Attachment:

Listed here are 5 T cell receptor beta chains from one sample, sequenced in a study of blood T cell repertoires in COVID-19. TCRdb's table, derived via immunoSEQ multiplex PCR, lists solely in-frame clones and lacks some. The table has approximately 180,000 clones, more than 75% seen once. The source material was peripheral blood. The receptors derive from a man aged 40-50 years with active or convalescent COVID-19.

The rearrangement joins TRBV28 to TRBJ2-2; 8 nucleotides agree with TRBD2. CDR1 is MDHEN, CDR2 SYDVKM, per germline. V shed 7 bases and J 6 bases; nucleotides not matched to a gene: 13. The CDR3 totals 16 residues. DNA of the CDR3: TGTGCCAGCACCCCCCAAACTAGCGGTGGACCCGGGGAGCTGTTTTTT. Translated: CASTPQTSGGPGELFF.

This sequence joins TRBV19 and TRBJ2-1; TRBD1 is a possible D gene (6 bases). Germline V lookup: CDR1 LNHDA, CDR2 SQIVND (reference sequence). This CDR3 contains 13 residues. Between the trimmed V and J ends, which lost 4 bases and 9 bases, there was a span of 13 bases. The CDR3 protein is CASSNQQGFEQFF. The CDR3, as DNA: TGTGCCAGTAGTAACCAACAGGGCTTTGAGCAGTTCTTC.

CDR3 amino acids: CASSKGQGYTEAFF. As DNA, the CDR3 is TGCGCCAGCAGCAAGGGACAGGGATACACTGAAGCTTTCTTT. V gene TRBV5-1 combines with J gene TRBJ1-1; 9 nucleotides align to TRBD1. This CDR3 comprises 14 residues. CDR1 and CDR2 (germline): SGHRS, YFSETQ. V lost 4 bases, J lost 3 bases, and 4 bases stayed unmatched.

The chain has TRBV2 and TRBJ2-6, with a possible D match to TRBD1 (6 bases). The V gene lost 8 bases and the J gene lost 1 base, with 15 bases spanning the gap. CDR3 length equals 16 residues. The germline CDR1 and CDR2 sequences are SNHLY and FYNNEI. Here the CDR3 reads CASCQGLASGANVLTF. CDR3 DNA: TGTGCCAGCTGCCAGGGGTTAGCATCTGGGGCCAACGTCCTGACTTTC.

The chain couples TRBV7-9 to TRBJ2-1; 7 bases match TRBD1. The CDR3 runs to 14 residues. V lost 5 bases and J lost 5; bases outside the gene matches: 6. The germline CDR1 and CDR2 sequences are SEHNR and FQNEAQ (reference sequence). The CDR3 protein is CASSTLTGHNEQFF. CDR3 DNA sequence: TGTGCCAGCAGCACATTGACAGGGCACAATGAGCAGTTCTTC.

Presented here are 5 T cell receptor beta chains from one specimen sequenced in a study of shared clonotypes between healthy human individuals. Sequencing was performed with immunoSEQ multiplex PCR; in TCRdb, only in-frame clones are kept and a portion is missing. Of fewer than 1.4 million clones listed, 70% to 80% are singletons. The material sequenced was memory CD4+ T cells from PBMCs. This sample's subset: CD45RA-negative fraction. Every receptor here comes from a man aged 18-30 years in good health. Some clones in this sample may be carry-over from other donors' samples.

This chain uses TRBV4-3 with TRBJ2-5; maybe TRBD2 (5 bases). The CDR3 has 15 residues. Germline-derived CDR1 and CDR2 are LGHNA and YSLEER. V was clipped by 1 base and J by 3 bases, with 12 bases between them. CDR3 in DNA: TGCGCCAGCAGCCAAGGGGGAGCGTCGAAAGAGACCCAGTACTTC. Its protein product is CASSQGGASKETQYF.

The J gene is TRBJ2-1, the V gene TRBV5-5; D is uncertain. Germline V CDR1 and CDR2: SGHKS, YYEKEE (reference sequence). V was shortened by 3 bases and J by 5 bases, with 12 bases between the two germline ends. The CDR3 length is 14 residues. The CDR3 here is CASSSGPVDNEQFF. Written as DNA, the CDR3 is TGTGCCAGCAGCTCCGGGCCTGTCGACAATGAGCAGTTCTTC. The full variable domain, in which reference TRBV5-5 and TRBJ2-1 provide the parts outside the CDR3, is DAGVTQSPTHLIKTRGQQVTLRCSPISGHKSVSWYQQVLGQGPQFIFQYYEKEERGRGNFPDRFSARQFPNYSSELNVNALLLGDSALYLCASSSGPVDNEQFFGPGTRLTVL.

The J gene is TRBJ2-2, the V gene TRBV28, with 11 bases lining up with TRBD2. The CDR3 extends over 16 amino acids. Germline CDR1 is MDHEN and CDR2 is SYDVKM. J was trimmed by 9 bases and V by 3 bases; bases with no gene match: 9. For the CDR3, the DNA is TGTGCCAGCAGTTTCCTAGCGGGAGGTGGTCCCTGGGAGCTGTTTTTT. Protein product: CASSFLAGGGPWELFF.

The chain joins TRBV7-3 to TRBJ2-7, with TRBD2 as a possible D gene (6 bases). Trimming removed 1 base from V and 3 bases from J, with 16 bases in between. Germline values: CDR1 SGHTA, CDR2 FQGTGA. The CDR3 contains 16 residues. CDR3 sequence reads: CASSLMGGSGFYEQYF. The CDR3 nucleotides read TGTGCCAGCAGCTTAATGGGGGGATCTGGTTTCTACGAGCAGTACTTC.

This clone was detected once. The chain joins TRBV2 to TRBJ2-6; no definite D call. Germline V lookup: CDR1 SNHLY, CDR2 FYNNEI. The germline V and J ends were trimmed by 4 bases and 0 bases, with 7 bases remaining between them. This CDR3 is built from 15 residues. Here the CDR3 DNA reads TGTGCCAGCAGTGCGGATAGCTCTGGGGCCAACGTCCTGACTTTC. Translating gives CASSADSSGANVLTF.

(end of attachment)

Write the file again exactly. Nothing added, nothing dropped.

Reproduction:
Listed here are 5 T cell receptor beta chains from one sample, sequenced in a study of blood T cell repertoires in COVID-19. TCRdb's table, derived via immunoSEQ multiplex PCR, lists solely in-frame clones and lacks some. The table has approximately 180,000 clones, more than 75% seen once. The source material was peripheral blood. The receptors derive from a man aged 40-50 years with active or convalescent COVID-19.

The rearrangement joins TRBV28 to TRBJ2-2; 8 nucleotides agree with TRBD2. CDR1 is MDHEN, CDR2 SYDVKM, per germline. V shed 7 bases and J 6 bases; nucleotides not matched to a gene: 13. The CDR3 totals 16 residues. DNA of the CDR3: TGTGCCAGCACCCCCCAAACTAGCGGTGGACCCGGGGAGCTGTTTTTT. Translated: CASTPQTSGGPGELFF.

This sequence joins TRBV19 and TRBJ2-1; TRBD1 is a possible D gene (6 bases). Germline V lookup: CDR1 LNHDA, CDR2 SQIVND (reference sequence). This CDR3 contains 13 residues. Between the trimmed V and J ends, which lost 4 bases and 9 bases, there was a span of 13 bases. The CDR3 protein is CASSNQQGFEQFF. The CDR3, as DNA: TGTGCCAGTAGTAACCAACAGGGCTTTGAGCAGTTCTTC.

CDR3 amino acids: CASSKGQGYTEAFF. As DNA, the CDR3 is TGCGCCAGCAGCAAGGGACAGGGATACACTGAAGCTTTCTTT. V gene TRBV5-1 combines with J gene TRBJ1-1; 9 nucleotides align to TRBD1. This CDR3 comprises 14 residues. CDR1 and CDR2 (germline): SGHRS, YFSETQ. V lost 4 bases, J lost 3 bases, and 4 bases stayed unmatched.

The chain has TRBV2 and TRBJ2-6, with a possible D match to TRBD1 (6 bases). The V gene lost 8 bases and the J gene lost 1 base, with 15 bases spanning the gap. CDR3 length equals 16 residues. The germline CDR1 and CDR2 sequences are SNHLY and FYNNEI. Here the CDR3 reads CASCQGLASGANVLTF. CDR3 DNA: TGTGCCAGCTGCCAGGGGTTAGCATCTGGGGCCAACGTCCTGACTTTC.

The chain couples TRBV7-9 to TRBJ2-1; 7 bases match TRBD1. The CDR3 runs to 14 residues. V lost 5 bases and J lost 5; bases outside the gene matches: 6. The germline CDR1 and CDR2 sequences are SEHNR and FQNEAQ (reference sequence). The CDR3 protein is CASSTLTGHNEQFF. CDR3 DNA sequence: TGTGCCAGCAGCACATTGACAGGGCACAATGAGCAGTTCTTC.

Presented here are 5 T cell receptor beta chains from one specimen sequenced in a study of shared clonotypes between healthy human individuals. Sequencing was performed with immunoSEQ multiplex PCR; in TCRdb, only in-frame clones are kept and a portion is missing. Of fewer than 1.4 million clones listed, 70% to 80% are singletons. The material sequenced was memory CD4+ T cells from PBMCs. This sample's subset: CD45RA-negative fraction. Every receptor here comes from a man aged 18-30 years in good health. Some clones in this sample may be carry-over from other donors' samples.

This chain uses TRBV4-3 with TRBJ2-5; maybe TRBD2 (5 bases). The CDR3 has 15 residues. Germline-derived CDR1 and CDR2 are LGHNA and YSLEER. V was clipped by 1 base and J by 3 bases, with 12 bases between them. CDR3 in DNA: TGCGCCAGCAGCCAAGGGGGAGCGTCGAAAGAGACCCAGTACTTC. Its protein product is CASSQGGASKETQYF.

The J gene is TRBJ2-1, the V gene TRBV5-5; D is uncertain. Germline V CDR1 and CDR2: SGHKS, YYEKEE (reference sequence). V was shortened by 3 bases and J by 5 bases, with 12 bases between the two germline ends. The CDR3 length is 14 residues. The CDR3 here is CASSSGPVDNEQFF. Written as DNA, the CDR3 is TGTGCCAGCAGCTCCGGGCCTGTCGACAATGAGCAGTTCTTC. The full variable domain, in which reference TRBV5-5 and TRBJ2-1 provide the parts outside the CDR3, is DAGVTQSPTHLIKTRGQQVTLRCSPISGHKSVSWYQQVLGQGPQFIFQYYEKEERGRGNFPDRFSARQFPNYSSELNVNALLLGDSALYLCASSSGPVDNEQFFGPGTRLTVL.

The J gene is TRBJ2-2, the V gene TRBV28, with 11 bases lining up with TRBD2. The CDR3 extends over 16 amino acids. Germline CDR1 is MDHEN and CDR2 is SYDVKM. J was trimmed by 9 bases and V by 3 bases; bases with no gene match: 9. For the CDR3, the DNA is TGTGCCAGCAGTTTCCTAGCGGGAGGTGGTCCCTGGGAGCTGTTTTTT. Protein product: CASSFLAGGGPWELFF.

The chain joins TRBV7-3 to TRBJ2-7, with TRBD2 as a possible D gene (6 bases). Trimming removed 1 base from V and 3 bases from J, with 16 bases in between. Germline values: CDR1 SGHTA, CDR2 FQGTGA. The CDR3 contains 16 residues. CDR3 sequence reads: CASSLMGGSGFYEQYF. The CDR3 nucleotides read TGTGCCAGCAGCTTAATGGGGGGATCTGGTTTCTACGAGCAGTACTTC.

This clone was detected once. The chain joins TRBV2 to TRBJ2-6; no definite D call. Germline V lookup: CDR1 SNHLY, CDR2 FYNNEI. The germline V and J ends were trimmed by 4 bases and 0 bases, with 7 bases remaining between them. This CDR3 is built from 15 residues. Here the CDR3 DNA reads TGTGCCAGCAGTGCGGATAGCTCTGGGGCCAACGTCCTGACTTTC. Translating gives CASSADSSGANVLTF.